Derek is completely right at this point. If you're buying a card, you should buy based on what kind of DirectX 9 performance you're going to get, because by the time REAL DX10 games come out (and I'm going to make a bet that will be a minimum of 12 months from now, and I mean for good ones, not some DX-9 game with additional hacks) there will be product refreshes or new designs from both ATI and nVidia. Buying a card solely for DirectX 10 performance, especially a low-to-midrange one, is completely silly. If it's outclassed now, it will be far worse in a year. It really makes sense to choose to either a)buy a minimum of a 320MB Geforce 8800GTS, or b)Stick with upper-middle to high-end last-gen hardware (read: Radeon x19xx, Geforce 79xx) until there's a reason to upgrade.
    Reply
  • defter - Thursday, June 28, 2007 - link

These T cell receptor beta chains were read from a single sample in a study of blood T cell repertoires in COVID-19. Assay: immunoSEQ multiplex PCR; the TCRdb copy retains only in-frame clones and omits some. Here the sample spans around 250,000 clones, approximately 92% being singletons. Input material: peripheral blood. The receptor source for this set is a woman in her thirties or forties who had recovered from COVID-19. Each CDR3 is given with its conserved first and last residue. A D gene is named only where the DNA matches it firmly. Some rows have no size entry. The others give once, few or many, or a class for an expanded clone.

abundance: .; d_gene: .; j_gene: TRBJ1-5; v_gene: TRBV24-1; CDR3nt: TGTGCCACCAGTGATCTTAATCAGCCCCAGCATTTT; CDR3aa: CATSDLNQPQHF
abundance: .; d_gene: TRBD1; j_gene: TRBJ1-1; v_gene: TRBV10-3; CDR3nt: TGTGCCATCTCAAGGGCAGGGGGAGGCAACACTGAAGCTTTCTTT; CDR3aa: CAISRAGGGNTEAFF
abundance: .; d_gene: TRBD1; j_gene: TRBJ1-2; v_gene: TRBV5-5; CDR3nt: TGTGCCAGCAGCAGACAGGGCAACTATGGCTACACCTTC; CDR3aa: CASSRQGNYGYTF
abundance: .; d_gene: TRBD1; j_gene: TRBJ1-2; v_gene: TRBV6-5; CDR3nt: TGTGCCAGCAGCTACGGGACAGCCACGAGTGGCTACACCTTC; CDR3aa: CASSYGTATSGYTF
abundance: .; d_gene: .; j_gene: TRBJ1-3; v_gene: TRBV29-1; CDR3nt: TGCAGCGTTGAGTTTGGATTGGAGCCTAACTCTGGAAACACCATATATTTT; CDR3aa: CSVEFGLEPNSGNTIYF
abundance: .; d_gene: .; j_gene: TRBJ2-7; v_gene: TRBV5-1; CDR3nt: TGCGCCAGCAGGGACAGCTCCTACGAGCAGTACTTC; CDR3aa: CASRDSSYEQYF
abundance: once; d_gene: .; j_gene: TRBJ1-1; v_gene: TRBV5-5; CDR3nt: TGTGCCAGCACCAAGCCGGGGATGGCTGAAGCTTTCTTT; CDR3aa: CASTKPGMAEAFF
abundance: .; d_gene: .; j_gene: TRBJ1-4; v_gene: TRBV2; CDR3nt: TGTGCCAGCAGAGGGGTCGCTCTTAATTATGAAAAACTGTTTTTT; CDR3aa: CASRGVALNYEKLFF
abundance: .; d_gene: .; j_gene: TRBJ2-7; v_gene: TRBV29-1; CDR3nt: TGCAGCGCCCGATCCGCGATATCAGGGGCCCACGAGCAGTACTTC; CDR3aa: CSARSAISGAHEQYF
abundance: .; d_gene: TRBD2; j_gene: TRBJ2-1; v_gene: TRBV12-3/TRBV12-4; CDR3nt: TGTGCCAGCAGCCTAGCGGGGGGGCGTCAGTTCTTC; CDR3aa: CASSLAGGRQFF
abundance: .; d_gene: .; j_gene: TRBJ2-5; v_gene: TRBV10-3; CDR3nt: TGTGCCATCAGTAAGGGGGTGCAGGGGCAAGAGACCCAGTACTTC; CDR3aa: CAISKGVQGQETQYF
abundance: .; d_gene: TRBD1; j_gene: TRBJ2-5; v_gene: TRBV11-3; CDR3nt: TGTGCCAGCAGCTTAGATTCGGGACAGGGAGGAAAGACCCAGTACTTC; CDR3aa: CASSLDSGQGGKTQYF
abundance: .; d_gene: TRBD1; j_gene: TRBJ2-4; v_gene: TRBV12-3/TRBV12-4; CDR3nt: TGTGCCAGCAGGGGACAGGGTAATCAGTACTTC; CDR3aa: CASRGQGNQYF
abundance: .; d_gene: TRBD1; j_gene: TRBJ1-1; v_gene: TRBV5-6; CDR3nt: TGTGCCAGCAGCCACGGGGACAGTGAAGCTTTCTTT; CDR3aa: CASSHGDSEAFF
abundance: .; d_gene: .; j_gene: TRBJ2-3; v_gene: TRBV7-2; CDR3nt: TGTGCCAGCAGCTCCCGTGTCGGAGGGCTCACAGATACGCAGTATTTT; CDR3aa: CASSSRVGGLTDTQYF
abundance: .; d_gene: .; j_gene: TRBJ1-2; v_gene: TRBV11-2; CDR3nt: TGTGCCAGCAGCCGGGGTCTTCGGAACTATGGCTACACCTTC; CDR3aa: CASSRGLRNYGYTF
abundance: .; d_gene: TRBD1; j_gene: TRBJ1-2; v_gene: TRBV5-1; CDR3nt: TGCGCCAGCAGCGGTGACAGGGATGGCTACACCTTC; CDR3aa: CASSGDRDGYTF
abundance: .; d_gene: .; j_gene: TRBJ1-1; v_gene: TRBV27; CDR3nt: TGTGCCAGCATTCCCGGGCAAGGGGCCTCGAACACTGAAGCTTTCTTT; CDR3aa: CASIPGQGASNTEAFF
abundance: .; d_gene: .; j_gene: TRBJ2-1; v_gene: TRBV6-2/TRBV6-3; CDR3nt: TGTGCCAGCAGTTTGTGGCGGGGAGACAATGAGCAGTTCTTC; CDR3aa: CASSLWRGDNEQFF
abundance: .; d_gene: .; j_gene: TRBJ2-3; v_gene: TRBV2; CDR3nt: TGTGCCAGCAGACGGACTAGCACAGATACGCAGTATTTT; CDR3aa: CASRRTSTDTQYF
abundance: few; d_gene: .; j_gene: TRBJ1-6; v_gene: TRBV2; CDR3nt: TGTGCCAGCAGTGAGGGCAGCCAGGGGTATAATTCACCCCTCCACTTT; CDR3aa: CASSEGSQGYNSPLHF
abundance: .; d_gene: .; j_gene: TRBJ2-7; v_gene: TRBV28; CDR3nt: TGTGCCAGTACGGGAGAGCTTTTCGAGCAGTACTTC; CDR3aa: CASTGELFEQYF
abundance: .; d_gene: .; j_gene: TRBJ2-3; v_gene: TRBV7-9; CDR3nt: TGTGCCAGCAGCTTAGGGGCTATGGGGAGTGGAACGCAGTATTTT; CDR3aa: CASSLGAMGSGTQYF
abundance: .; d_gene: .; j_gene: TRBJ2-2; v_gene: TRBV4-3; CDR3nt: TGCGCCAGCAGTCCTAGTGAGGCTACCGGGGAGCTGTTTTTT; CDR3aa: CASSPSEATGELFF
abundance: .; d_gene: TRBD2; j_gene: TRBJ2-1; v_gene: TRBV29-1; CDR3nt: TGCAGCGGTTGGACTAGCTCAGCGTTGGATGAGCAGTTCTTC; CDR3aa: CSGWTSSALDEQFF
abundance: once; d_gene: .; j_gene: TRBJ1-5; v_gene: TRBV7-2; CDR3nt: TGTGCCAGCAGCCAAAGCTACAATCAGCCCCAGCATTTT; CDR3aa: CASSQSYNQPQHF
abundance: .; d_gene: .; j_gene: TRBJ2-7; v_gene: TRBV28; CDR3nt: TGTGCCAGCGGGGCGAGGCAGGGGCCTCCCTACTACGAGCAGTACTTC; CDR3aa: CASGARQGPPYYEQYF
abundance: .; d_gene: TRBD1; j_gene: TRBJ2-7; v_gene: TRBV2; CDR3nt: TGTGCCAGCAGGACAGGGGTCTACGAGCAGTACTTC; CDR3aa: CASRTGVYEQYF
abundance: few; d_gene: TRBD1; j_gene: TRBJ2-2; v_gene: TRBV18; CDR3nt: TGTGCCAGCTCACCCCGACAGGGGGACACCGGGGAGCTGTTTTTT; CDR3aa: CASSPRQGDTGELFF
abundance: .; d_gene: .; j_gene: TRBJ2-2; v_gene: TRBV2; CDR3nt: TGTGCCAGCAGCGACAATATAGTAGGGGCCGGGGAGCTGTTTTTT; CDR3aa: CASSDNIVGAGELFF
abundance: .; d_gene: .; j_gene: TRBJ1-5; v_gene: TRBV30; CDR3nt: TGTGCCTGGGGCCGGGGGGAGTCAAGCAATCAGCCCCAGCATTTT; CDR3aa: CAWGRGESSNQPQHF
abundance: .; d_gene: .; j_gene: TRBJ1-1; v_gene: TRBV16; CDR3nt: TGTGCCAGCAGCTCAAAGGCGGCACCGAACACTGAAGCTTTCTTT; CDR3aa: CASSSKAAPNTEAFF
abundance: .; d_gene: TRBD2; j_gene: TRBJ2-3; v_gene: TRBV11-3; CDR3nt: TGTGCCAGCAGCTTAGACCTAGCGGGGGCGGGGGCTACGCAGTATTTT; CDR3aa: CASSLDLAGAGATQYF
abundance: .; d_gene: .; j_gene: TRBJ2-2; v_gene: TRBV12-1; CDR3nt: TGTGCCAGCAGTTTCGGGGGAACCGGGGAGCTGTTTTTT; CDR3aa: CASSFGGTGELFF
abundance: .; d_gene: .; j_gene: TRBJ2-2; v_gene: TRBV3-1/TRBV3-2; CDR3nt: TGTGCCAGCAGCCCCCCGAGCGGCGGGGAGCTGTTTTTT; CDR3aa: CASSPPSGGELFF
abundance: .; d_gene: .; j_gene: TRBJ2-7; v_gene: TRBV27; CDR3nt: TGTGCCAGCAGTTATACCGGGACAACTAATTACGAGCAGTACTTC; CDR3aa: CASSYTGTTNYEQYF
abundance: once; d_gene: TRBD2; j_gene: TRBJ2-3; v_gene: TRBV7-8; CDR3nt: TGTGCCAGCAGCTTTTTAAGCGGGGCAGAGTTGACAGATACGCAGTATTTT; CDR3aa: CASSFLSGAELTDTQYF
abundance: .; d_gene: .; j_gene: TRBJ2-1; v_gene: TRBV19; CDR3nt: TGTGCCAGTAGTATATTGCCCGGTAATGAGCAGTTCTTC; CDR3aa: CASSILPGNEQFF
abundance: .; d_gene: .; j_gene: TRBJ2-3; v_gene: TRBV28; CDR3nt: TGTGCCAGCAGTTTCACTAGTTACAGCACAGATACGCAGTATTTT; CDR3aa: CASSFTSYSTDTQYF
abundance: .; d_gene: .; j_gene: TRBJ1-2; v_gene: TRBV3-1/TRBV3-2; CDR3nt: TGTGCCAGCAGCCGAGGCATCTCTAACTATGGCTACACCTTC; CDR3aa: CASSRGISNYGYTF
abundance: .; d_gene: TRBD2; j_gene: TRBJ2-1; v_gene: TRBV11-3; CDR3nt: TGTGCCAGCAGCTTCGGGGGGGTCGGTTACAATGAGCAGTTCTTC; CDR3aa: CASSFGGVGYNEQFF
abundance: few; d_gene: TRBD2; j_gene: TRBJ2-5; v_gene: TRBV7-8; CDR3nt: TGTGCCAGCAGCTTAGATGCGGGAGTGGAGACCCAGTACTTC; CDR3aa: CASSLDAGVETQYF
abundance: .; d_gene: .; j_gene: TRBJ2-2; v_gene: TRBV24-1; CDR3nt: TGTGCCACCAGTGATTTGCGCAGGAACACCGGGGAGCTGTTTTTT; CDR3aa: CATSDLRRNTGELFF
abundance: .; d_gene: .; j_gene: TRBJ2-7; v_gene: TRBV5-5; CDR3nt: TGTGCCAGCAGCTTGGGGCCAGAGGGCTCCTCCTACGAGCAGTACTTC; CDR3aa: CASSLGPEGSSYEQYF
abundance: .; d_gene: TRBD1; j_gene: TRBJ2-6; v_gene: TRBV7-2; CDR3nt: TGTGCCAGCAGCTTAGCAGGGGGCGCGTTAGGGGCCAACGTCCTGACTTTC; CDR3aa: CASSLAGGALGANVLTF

quote:

    And then, the most interesting part of all, you don't test, the 2400 Pro


    Yes, it would be interesting to know the performance of 2400 Pro. After all, faster 2400 XT got whopping 8.9 fps at 1280x1024 no FSAA, no AF in Rainbow Six and 9.3 fps in Stalker with the same settings. I wonder if 2400 Pro gets more than 6 fps?


    I actually don't see what is the point of 2400 XT. If somebody needs just multimedia functionality and doesn't care about gaming, then $50 2400 Pro/8400 GS is a cheaper choice. If somebody cares about gaming, then the 2400 XT is useless since 8600GT/2600 Pro are much faster and are only slightly more expensive.
    Reply